UNM scientists track early appearances of coronavirus in NM to Europe, Australia - Albuquerque Journal

UNM scientists track early appearances of coronavirus in NM to Europe, Australia

Copyright © 2020 Albuquerque Journal

It wasn’t just major cities on the coasts that caught the new coronavirus from international travelers.

Daryl Domman

Out here in the West, many of the first confirmed cases of COVID-19 in Wyoming and New Mexico were caused by strains of the coronavirus discovered in parts of Europe and Australia, according to scientists at the University of New Mexico.

The virus that caused one of the first COVID-19 cases in New Mexico was closely related to samples found in the Netherlands and Switzerland. And there were multiple instances of other early New Mexico cases that were closely related to virus strains from Iceland, France, Germany and even Australia, said Daryl Domman, an assistant professor in the Department of Internal Medicine at UNM.

“It was quite striking for me to see in such plain detail how much international spread had occurred,” Domman said. “Even in states like New Mexico, and especially Wyoming, which are isolated, mostly rural states.”

Scientists Darrell Dinwiddie, an assistant professor in the UNM Department of Pediatrics, and Domman are leading an effort to sequence the virus that caused confirmed COVID-19 cases in New Mexico. They analyze the genetic code of the virus, looking for tiny variations so it can be tracked to other confirmed cases around the country and world.

Genome differences

Darrell Dinwiddie

Their findings will ultimately be combined with similar work being done at public health and academic labs throughout the country as part of an effort being led by Centers for Disease Control and Prevention. They said the research ultimately will lead to a better understanding of how the novel coronavirus spreads from person to person, which will help in making public policy decisions.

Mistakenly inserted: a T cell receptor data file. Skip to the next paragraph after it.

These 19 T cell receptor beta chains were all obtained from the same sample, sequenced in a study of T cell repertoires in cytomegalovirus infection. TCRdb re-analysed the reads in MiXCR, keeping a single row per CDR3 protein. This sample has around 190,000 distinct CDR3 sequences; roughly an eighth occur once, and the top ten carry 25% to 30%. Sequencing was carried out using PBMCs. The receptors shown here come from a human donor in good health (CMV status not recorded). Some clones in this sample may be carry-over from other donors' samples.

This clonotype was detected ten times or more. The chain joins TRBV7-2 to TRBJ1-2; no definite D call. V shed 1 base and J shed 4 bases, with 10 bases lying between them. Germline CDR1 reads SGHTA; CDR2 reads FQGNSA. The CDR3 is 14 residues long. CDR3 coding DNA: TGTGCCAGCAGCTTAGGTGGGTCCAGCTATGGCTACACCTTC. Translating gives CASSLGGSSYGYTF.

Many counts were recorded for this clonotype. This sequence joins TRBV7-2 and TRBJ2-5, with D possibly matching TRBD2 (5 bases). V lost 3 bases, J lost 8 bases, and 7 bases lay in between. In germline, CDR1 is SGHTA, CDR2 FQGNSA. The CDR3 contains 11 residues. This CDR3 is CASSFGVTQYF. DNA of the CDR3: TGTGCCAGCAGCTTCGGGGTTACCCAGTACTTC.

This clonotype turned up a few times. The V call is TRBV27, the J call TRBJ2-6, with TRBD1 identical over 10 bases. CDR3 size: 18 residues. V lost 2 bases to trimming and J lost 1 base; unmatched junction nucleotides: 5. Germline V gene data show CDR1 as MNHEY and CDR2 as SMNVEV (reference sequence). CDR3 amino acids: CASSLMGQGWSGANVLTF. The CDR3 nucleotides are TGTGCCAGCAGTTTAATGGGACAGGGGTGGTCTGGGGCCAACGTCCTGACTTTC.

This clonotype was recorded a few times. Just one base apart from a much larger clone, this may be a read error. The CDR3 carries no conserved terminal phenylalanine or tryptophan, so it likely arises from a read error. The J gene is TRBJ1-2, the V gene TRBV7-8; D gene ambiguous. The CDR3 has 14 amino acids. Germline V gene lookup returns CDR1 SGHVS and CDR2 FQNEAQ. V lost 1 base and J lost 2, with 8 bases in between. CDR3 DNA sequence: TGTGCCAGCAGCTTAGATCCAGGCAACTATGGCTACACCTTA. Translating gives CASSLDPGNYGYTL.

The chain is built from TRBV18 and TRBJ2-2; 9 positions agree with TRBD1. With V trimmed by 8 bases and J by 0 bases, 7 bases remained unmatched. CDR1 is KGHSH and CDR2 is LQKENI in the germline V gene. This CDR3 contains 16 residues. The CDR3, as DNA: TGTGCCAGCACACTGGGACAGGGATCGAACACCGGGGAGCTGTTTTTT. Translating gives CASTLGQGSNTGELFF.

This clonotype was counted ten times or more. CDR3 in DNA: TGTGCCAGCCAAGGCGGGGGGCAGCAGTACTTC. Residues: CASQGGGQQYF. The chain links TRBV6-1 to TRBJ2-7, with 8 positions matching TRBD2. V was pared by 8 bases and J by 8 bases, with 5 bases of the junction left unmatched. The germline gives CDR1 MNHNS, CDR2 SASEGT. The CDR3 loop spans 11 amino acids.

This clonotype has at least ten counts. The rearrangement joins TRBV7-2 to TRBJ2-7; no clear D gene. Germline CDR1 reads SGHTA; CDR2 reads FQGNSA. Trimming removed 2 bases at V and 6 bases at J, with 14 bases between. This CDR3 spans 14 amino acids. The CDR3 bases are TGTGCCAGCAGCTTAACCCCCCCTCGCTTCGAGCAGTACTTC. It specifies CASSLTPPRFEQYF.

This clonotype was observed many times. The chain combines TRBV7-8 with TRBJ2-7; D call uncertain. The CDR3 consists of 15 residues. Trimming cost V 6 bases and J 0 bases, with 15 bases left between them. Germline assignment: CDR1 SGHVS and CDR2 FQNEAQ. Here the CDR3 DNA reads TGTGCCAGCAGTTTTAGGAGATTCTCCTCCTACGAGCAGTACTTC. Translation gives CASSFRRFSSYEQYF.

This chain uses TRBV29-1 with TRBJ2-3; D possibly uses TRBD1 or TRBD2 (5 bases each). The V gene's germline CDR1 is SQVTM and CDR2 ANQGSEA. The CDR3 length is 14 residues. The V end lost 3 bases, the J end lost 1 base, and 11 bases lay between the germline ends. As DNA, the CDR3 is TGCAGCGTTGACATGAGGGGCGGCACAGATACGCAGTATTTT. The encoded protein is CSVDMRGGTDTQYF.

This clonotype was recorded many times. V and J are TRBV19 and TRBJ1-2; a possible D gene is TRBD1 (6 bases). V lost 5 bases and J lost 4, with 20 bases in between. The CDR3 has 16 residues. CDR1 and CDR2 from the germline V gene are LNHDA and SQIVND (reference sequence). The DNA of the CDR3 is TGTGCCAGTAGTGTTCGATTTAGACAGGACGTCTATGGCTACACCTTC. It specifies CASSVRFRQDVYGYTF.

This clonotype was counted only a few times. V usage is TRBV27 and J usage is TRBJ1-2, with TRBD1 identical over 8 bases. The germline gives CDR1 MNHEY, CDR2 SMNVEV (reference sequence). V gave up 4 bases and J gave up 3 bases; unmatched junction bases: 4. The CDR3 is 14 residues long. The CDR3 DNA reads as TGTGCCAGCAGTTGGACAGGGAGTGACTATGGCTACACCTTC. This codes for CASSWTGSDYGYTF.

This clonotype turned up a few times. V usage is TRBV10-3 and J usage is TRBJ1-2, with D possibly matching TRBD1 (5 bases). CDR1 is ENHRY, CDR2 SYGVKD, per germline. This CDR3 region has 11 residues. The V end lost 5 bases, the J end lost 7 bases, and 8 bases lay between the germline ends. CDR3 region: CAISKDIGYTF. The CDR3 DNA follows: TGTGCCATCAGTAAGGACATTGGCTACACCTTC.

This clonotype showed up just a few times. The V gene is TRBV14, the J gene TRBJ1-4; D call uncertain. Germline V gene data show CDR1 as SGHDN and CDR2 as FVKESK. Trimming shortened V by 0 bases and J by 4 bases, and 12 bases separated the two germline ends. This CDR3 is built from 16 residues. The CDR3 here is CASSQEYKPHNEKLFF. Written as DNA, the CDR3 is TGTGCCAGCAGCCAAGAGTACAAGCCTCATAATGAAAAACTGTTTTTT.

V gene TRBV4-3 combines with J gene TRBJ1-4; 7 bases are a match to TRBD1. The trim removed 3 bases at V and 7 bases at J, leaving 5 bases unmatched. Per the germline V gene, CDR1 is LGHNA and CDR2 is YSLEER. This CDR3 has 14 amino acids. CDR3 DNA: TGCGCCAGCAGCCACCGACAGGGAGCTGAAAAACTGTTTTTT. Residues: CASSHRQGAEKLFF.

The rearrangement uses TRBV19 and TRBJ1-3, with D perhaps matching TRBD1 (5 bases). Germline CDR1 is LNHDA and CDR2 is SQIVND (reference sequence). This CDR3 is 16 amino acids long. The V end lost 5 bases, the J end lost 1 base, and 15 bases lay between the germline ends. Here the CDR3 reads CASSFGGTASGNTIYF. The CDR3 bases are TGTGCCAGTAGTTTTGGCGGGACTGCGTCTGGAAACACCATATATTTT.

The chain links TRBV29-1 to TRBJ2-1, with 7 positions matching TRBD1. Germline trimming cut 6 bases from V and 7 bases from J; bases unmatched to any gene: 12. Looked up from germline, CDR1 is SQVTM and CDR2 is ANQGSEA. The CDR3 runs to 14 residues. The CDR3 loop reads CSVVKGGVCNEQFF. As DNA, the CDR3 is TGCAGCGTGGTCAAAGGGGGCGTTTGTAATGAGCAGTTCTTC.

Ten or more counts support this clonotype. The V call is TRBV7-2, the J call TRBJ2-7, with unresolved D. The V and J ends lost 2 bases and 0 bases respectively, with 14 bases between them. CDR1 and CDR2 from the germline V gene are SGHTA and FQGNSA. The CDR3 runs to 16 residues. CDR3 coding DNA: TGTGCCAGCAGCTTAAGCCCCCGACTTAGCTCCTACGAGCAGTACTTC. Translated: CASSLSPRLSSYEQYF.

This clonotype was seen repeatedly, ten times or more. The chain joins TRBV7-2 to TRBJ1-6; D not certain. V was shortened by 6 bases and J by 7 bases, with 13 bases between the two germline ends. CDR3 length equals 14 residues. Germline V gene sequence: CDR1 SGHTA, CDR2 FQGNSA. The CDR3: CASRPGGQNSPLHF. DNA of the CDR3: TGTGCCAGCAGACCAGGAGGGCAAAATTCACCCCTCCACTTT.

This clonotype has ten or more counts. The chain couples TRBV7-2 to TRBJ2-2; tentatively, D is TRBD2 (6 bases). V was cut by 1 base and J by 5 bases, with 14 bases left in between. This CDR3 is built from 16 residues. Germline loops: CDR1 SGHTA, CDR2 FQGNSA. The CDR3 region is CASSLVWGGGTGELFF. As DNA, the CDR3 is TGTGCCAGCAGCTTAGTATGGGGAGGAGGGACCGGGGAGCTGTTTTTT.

Last week, Domman and Dinwiddie talked about their initial findings after sequencing and analyzing the first 48 confirmed COVID-19 cases in New Mexico and 20 in Wyoming.

They found that the virus came from multiple directions.

Of the first 48 cases in New Mexico, at least 19 or 20 were unique strains. In Wyoming, more than half of the first 20 were unique.

“There were multiple times it came into the state,” Dinwiddie said. “It was pretty much inevitable.”

The UNM scientists are focusing on New Mexico cases. But Domman is from Wyoming, and they are also getting samples from that state’s health lab to see how the virus is spreading across the Mountain West region.

When a virus in New Mexico is tracked to a strain found in another country, it shows that the patient either traveled there or was exposed to someone else who had traveled to that part of the world, Domman said.

Data-oriented decisions

Continuing to trace the strains that appear in New Mexico will be useful as state officials make public policy decisions concerning the pandemic.

“With that information, that arms our public health officials to make really data-oriented and informed decisions about public health policies to particular communities and at a statewide level,” Domman said.

When the New Mexico Department of Health gets a confirmed case, it is required to send a part of the sample to the CDC. Recently, UNM was able to get access to a sample of inactive pathogen from positive tests to do the analysis.

“It took a tremendous amount of cooperation, agreements and regulatory approvals,” said Dr. Richard Larson, the executive vice chancellor of the UNM Health Sciences Center. “Over time, I think we’ll be able to understand the spread of disease much better than other states.”

Scientists have analyzed the virus’s genetic data to see how it spread in other places as well.

In New York City, for example, the virus came primarily from Europe and spread in mid-February, before the city had confirmed cases, according to The New York Times. The Times also reported that scientists traced early cases in Seattle directly to Wuhan, China.

In New Mexico, Dinwiddie and Domman said, their work will eventually shine a light on when the virus first appeared here.

“When we look at genetic data from other states, it confirms the virus had been in those other states circulating undetected for a period of time that the health departments did not know about,” Dinwiddie said. “That quite likely was the case for New Mexico at well.”

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